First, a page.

Roy Moore: Republicans resume campaign funding after Donald Trump backs accused candidate

State party gives tens of thousands of dollars to support the controversial candidates bid

Wednesday 06 December 2017 12:26
The RNC had initially withdrew its support for Moore last month, after allegations of sexual misconduct
The RNC had initially withdrew its support for Moore last month, after allegations of sexual misconduct

Donald Trump's Republican Party will resume funding the US Senate campaign of Roy Moore after the president endorsed the Alabama Republican, who is accused of sexual misconduct involving teenage girls.

The Republican National Committee (RNC) had transferred $50,000 (£37,500) to the Alabama Republican Party in support of Mr Moore, an official said. No RNC staff have been deployed to the state.

The state party can use the money as it sees fit, the official said on condition of anonymity.

A second transfer for the sum of $120,000 (£89,600) was made to the Alabama state Republican Party on Moore’s behalf, making the total $170,000 (£127,000), an official said.

The RNC cut ties with Mr Moore last month after several women accused the former Alabama judge of sexual assault or misconduct when they were teenagers and Moore was in his early 30s.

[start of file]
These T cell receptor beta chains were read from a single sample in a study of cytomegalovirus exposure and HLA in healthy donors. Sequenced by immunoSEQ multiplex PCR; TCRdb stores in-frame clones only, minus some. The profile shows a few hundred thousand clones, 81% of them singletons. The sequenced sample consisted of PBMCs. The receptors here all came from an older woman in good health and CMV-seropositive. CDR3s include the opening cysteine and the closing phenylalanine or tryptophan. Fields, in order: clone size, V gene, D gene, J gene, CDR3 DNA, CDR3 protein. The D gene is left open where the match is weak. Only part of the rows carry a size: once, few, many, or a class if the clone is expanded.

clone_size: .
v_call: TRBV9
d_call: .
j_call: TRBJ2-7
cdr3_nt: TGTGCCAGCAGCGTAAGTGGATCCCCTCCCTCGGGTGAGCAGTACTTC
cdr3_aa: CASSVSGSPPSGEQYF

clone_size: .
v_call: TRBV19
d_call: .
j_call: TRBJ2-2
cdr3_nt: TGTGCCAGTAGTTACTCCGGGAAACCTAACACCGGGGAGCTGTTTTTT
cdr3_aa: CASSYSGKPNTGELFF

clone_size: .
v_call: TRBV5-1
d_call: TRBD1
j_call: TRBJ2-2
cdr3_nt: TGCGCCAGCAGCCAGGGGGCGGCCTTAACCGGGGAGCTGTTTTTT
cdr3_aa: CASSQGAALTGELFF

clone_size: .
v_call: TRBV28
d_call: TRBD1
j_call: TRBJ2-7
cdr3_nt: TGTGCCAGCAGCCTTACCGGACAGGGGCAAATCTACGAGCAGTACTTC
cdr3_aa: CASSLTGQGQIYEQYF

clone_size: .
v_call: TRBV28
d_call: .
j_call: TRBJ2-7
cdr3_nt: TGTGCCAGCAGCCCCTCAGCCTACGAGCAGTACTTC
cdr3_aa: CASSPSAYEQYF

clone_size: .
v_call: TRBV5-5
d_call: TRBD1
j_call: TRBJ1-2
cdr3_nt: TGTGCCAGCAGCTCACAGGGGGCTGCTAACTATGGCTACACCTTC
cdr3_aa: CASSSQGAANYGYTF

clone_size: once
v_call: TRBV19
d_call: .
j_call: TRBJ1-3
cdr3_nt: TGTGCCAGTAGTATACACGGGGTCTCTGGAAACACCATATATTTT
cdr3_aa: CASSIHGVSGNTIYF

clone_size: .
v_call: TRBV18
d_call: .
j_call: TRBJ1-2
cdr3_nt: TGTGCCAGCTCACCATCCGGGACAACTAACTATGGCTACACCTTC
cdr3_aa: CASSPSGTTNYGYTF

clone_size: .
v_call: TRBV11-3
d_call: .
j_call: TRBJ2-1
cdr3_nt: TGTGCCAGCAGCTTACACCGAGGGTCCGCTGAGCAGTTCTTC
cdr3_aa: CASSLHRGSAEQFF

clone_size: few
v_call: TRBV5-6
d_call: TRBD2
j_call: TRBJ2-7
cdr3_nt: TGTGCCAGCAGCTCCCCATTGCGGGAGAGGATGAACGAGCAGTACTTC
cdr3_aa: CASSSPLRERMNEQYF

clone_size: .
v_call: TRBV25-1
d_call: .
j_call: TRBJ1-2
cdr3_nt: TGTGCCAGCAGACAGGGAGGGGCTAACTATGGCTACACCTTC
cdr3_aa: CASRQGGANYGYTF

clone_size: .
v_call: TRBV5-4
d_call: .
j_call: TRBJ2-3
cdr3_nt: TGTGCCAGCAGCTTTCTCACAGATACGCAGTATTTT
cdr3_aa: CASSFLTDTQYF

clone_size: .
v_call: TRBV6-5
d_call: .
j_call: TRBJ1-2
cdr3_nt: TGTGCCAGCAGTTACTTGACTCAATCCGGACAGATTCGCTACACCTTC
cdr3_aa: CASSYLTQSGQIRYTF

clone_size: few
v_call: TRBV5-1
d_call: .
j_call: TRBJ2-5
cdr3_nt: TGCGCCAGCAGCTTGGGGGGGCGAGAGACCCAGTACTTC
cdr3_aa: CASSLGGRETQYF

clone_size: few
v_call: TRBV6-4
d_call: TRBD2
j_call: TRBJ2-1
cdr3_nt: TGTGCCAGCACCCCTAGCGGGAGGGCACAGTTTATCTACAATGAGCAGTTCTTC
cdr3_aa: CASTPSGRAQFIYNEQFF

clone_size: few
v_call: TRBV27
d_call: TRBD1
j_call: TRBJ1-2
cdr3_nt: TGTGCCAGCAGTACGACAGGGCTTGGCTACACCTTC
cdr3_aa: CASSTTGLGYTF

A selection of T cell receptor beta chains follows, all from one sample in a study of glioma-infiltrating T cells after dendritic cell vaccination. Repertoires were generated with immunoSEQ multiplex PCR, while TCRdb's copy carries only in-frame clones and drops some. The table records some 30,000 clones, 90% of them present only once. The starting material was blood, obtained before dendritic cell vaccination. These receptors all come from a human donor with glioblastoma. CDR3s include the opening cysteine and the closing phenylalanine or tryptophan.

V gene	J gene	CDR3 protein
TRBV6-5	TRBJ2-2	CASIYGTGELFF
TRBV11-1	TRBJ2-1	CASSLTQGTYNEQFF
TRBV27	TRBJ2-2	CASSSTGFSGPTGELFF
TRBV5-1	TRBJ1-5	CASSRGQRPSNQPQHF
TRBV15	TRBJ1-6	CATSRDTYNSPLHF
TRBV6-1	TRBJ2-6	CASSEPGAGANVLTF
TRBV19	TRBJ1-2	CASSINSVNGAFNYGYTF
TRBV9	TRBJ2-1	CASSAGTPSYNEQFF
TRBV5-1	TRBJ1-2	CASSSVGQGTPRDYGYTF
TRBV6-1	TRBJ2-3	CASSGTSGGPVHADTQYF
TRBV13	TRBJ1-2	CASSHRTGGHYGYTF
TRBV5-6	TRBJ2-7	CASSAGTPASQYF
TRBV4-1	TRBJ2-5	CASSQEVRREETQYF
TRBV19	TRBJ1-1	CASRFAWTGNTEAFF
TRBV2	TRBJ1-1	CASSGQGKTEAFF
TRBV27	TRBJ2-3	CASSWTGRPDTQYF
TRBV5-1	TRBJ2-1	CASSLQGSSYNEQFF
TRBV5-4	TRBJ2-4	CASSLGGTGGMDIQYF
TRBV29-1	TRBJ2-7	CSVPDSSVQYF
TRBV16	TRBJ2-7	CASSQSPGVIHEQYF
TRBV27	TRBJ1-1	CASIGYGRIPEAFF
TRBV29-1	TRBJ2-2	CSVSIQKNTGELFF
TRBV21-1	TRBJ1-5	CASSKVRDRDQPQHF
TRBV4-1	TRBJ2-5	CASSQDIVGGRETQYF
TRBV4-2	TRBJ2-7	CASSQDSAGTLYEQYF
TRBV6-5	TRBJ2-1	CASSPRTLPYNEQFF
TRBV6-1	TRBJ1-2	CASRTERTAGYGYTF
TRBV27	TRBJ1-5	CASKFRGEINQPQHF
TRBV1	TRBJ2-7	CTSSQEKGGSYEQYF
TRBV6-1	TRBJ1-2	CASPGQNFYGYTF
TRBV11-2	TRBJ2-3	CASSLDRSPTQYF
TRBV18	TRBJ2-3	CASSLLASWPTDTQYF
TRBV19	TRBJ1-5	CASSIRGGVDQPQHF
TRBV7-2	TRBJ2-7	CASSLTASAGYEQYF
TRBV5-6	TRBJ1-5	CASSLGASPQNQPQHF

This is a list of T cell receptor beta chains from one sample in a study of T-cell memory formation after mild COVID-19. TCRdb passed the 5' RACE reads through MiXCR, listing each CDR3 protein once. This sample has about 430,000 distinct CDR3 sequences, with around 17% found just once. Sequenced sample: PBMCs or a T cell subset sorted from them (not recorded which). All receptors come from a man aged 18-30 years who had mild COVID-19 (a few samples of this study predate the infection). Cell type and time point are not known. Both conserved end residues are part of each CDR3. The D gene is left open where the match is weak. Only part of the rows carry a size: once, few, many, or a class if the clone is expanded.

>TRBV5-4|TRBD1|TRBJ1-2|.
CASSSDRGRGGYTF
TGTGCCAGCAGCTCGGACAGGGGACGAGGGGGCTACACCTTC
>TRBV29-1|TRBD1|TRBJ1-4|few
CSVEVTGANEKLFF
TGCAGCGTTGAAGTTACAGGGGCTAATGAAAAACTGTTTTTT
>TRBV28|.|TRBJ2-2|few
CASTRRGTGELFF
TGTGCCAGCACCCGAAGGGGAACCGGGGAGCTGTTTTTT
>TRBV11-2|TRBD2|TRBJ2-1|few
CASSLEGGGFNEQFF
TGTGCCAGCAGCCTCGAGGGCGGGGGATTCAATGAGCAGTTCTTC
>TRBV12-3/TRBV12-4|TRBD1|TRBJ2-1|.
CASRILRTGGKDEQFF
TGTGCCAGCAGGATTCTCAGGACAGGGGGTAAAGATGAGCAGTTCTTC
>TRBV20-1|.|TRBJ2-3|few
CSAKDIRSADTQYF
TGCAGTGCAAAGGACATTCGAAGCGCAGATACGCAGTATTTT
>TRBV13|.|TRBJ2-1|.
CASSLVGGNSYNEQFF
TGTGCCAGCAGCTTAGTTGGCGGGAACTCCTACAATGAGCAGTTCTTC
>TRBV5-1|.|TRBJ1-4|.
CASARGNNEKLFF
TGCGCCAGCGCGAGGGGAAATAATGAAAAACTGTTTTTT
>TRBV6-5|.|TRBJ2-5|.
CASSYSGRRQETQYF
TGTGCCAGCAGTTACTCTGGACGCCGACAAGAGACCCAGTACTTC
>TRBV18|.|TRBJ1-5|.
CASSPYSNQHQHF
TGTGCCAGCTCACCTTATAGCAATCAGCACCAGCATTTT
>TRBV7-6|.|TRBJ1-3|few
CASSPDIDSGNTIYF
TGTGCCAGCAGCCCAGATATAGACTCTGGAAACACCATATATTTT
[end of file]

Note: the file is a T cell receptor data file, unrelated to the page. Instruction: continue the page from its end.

The 70-year-old, has denied the accusations.

Earlier this week, the White House said Mr Trump had called Mr Moore to give him his support. In a tweet that acknowledged the president’s endorsement, Moore quoted Trump as saying: “Go get ‘em, Roy!”

In a sign of the deep divide within the Republican Party around the allegations facing Mr Moore, former US presidential candidate Mitt Romney criticised Mr Trump’s endorsement, as did former RNC Chairman Michael Steele.

“Roy Moore in the US Senate would be a stain on the GOP and on the nation,” Romney wrote on Twitter, using the abbreviation for Grand Old Party, which the Republican Party is sometimes referred to as.

Senate Majority Leader Mitch McConnell said last month he believed Moore’s accusers and joined other senators in urging him to quit the race. But on Sunday, the Republican McConnell said it was up to Alabama voters to decide whether to send Moore to Washington.

Moore will face off with Democratic candidate and former US Attorney Doug Jones in a special election on Dec. 12.

“As I have said before - I believe these women. And so should you,” Mr Jones said in speech earlier this year.

At the White House, Mr Trump told reporters he thought Mr Moore was going to do “very well” in next week’s election.

“We don’t want to have a liberal Democrat in Alabama,” Mr Trump said. “We want strong borders, we want stopping crime, we want to have the things that we represent. And we certainly don’t want to have a liberal Democrat that’s controlled by Nancy Pelosi and controlled by Chuck Schumer,” he added in reference to the Democratic leaders of the US House of Representatives and Senate.


Join our new commenting forum

Join thought-provoking conversations, follow other Independent readers and see their replies

View comments